Once again we find ourselves being forced to question the government’s oft stated commitment to ‘openness and transparency.’
The question this time arises not from the actions of politically elected ministers, but from a 31 March letter sent to all civil servants and signed by Chief Secretary George McCarthy.
Paragraph 4 of that letter reads: ‘It also follows that public servants shall not provide information regarding the operation of the government, policy initiatives, internal communications or management decisions made by the government of the day, other than through official channels like the Freedom of Information Act, parliamentary questions or documents in the public domain such as the annual budget statement and the pre-election financial update.’
Now, put yourself in the shoes of a civil servant who might read that letter.
Does that statement confirm a strong commitment to transparency? Does it provide assurance that civil servants can deal with the public in an open and forthright manner?
No, it does quite the opposite.
Here is another quandary in the development of the Cayman Islands as a true democracy. You have the elected arm of government repeatedly telling civil servants, and the general public, that it intends to provide as much access and as many details as possible concerning matters it undertakes on behalf of the islands.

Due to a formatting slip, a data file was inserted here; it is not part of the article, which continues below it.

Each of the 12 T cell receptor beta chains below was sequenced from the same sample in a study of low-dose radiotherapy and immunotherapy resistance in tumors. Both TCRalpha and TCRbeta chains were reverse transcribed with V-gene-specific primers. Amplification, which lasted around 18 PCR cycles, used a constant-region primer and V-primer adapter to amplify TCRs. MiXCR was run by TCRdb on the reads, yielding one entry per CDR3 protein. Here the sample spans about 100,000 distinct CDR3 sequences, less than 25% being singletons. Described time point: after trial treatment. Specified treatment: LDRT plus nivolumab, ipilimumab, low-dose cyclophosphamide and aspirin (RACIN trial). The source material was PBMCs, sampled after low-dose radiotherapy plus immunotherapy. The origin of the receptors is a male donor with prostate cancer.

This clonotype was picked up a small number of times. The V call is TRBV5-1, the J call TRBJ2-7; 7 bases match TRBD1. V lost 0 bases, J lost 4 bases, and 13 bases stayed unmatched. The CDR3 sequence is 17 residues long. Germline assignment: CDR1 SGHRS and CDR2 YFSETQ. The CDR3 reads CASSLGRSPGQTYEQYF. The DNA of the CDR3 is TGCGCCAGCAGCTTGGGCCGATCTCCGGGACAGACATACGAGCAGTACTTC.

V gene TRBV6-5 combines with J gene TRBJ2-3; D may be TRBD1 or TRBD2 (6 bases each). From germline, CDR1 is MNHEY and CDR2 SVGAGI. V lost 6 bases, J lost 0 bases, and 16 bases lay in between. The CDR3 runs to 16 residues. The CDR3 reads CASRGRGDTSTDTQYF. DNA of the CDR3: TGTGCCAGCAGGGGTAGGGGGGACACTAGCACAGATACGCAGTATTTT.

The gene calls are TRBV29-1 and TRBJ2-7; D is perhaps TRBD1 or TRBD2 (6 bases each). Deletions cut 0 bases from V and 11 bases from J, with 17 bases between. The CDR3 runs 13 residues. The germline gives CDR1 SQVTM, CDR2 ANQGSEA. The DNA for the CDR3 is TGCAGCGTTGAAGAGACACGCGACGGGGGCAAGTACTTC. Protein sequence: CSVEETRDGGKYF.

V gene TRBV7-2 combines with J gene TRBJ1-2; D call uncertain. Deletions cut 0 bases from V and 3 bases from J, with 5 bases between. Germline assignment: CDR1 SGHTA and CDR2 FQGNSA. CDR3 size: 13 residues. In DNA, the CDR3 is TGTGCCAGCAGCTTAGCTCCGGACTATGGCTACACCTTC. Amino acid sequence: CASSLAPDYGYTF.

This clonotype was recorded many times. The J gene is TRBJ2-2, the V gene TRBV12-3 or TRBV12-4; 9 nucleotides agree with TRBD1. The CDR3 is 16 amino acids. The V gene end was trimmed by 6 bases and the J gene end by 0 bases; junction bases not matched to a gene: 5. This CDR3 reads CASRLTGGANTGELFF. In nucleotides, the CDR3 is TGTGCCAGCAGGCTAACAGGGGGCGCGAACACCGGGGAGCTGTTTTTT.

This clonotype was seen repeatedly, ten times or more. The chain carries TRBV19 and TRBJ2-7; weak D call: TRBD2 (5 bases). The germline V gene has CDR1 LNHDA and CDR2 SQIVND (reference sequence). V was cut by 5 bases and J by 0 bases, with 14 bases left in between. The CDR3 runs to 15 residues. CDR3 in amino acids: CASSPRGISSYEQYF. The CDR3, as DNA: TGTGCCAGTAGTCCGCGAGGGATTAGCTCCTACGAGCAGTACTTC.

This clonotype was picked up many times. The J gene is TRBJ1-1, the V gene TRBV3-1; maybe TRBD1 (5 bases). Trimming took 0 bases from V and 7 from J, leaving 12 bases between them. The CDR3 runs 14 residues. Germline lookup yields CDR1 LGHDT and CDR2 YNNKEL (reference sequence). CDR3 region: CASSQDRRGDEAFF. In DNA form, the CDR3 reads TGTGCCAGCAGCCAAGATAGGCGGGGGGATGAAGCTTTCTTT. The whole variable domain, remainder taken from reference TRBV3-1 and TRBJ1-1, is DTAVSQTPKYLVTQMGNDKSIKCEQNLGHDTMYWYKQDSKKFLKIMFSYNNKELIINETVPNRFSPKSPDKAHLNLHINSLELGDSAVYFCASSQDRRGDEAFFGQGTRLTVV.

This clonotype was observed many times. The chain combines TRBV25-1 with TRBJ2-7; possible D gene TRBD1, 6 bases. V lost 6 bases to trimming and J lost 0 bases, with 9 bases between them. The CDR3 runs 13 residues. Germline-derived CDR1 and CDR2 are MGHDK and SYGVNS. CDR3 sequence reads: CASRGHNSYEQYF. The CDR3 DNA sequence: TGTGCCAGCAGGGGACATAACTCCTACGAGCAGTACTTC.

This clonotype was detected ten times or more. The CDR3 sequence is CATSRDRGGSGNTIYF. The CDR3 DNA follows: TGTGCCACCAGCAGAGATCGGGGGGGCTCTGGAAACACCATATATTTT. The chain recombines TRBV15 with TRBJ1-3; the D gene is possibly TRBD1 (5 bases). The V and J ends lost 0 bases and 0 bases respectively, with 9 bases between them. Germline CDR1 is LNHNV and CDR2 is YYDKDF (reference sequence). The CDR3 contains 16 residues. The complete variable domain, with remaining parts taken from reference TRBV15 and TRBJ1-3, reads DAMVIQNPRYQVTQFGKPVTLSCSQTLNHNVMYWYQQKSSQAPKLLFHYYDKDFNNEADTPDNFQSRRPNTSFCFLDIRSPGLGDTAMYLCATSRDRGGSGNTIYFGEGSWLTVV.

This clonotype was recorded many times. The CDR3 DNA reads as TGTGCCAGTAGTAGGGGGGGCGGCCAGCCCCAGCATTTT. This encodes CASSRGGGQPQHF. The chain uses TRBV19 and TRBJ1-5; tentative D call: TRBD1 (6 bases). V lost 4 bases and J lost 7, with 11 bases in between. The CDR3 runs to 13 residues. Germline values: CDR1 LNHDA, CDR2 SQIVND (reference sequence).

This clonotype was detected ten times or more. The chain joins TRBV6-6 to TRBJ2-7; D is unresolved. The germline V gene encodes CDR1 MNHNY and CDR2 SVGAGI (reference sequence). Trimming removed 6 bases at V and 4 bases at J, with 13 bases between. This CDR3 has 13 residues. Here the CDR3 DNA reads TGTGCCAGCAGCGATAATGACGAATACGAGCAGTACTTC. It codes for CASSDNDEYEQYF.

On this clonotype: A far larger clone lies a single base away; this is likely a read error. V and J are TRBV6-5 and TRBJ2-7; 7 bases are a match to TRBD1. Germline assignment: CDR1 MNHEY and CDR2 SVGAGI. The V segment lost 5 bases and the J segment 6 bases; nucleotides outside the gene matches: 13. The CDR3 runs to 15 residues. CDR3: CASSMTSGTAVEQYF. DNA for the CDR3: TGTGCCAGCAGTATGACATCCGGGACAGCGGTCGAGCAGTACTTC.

Yet the ‘shadow government,’ if we might use such a term, of civil servants who carry out the work of government and who are supposed to operate independently of the elected arm are told they ‘shall not provide information’ unless that information comes via an open records request, an official question before parliament (which only elected MLAs can ask), or a document that has already been made public.
Further, the ministers urge civil servants to report wrongdoing they see; that they will be protected under the Freedom of Information Law. Yet each and every civil servant is still required to sign what amounts to a ‘declaration of secrecy’ before accepting any post. A declaration that makes revealing information a cause for losing one’s job.
If we were civil servants, we’d be scared to talk to the press, or anyone else for that matter, too.
If government, any part of government whether elected or appointed, wishes to live in a true democratic and free society, they must take steps to erase the climate of fear that still exists in the Cayman Islands regarding public information.
Of course, there are certain matters that cannot be disclosed in public as a practical matter including national security, trade secrets, certain personal matters, etc.
But simply stating broad outlines for non-disclosure of ‘information regarding the operation of the government’ is, in our view, a cheap scare tactic designed to keep those who can provide critical information from speaking.